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Migrants before the Permanent People’s Tribunal in Barcelona

The harrowing stories of migrants sorted and separated by walls and racism finally get a hearing in Barcelona.

A life jacket on the arm of the Christopher Columbus monument in Barcelona. Paco Freire/Zuma Press/Press Association. All rights reserved.

I recently had the privilege of serving as a juror at the hearings of the Permanent People’s Tribunal (PPT) in Barcelona. The PPT is a grassroots initiative that searches for truth and moral reparation in the service of liberation and justice and is a direct continuation of the Russell Tribunal. In the last year it has held a series of hearings on the treatment of migrants and refugees within and at the borders of the European Union. The most recent one focussed on the gender dimension. People gave angry and moving testimonies. There is no space to discuss them all here, but you can find more on the PPT’s website.

One of the witnesses reported on the forced separation of children from their mothers by the Spanish state. We’ve heard a lot in recent weeks about the atrocity of the Trump administration’s cruel removal of children from their parents. Yet the forced separation of children from their mothers is perpetrated by European states too.

‘Anti-trafficking’ is being mobilised to excuse and explain this. The children of women who are considered as potential victims of trafficking can be identified as ‘in distress’ because the mothers are not qualified to care for them. Children in distress come under the guardianship of the region’s child protection services. Supervised visits can be permitted for one hour a week. If the mother identifies as a victim of trafficking she can be reunited with her child and both are moved to a specialised centre. As one Nigerian woman caught up in this system put it: “It is a centre for victims of trafficking, but I am not a victim, I am not, I have to pay for my trip, it is normal. I have really agreed to go because I needed to get my daughter back, I will not lie about that."

Those who refuse to accept that they are victims of trafficking are considered ‘at risk’. Once children enter these protection systems it can be extremely difficult to extract them, and their ‘best interests’ come to be seen as staying in the foster care system. Yet while moving into a specialised centre facilitates being reunited with children, most women refuse to do so. For example, of the 736 offers of a reflection period made to women presumed to be victims of trafficking in 2013, 603 were rejected by the women. Women do not want to enter the centres because to do so means losing all opportunity to earn the money to repay their debt. Those who work in sex work can also be subject to fines of up to €3,000, making the repayment even more difficult.

This was only one of the multiple injustices that were described. Witnesses described vicious racism, connecting it to the violence and expropriation of colonialism. One member of the street vendors’ association contrasted the treatment of European entrepreneurs, who come to Africa to plunder natural resources, with the treatment of African people in search of sustainable lives, who are excluded, detained and deported. We heard about the disposability of Black and Brown people, how their labour is exploited, and how they themselves are turned into objects to be profited from, their bodies being warehoused in internment centres, deported or killed. This is systemic and institutionalised racism and stigmatisation. It materialises in the institutionalised violence of the fences, walls, beatings and rubber bullets.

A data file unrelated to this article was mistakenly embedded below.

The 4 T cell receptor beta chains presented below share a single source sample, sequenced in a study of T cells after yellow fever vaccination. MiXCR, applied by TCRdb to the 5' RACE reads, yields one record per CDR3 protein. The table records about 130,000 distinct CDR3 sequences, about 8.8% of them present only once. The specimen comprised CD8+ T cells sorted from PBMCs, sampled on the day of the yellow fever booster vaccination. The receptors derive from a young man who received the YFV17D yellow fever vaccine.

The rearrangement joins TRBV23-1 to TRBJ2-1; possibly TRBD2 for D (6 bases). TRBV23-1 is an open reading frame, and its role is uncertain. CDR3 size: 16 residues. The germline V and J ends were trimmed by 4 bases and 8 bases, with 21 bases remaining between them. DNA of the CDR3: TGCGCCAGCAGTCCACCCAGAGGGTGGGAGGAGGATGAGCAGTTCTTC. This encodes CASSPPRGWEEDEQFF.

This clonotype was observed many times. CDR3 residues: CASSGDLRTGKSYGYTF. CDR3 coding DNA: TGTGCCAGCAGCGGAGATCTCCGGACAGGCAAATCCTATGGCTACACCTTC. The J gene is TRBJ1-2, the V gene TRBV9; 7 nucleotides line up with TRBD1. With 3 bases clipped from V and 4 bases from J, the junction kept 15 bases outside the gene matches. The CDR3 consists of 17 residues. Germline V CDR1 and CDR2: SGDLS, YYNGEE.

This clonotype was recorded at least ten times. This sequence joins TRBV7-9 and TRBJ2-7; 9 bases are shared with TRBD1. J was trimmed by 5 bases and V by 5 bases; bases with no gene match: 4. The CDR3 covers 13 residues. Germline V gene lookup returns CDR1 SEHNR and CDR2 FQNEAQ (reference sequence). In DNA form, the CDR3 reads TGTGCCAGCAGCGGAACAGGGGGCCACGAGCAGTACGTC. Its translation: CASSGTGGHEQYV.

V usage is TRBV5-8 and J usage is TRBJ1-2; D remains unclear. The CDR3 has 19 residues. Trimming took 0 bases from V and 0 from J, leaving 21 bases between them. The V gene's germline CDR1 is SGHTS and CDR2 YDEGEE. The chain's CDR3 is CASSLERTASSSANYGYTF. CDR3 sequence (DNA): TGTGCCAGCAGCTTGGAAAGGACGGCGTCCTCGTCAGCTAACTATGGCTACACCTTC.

We heard about the disposability of Black and Brown people, how their labour is exploited, and how they themselves are turned into objects to be profited from, their bodies being warehoused in internment centres, deported or killed.

“It is not knowledge we lack. What is missing is the courage to understand what we know and to draw conclusions”, wrote Sven Lindqvist in his book Exterminate All the Brutes. There certainly are some people who have the courage to understand and to draw conclusions. We heard from many of the people inhabiting the borderlands – non-rights spaces that stretch between the border to the heart of Europe – who are turning these borderlands into sites of politics.

These are small but important interventions. Here I am thinking about the work of organisations like Melissa in Athens, where women of many different nationalities come together to support each other with onward journeys or settlement in Greece. I’m also thinking of Women in Exile in Germany, which campaigns, among other things, against the payment of one euro an hour for work in reception centres.

Some people, excluded from citizenship, are nevertheless taking roles as political subjects. There is much to be learned from them about how to connect the struggles of undocumented migrants with those of excluded citizens, and how to make new kinds of politics and political subjectivities. There is also much to be done.

The next PPT hearing is in London in October. You should come.

About the author

Bridget Anderson is Professor of Mobilities, Migration and Citizenship at the University of Bristol. She was previously Research Director at the Centre on Migration, Policy and Society (COMPAS) at the University of Oxford. She is the author of Us and Them: the Dangerous Politics of Immigration Controls and Doing the dirty work? The global politics of domestic labour. Professor Anderson is particularly interested in citizenship, nationalism, immigration enforcement (including ‘trafficking’), low waged labour, migration, and the state. She has worked closely with migrants' organisations, trades unions and legal practitioners at the local, national and international levels.


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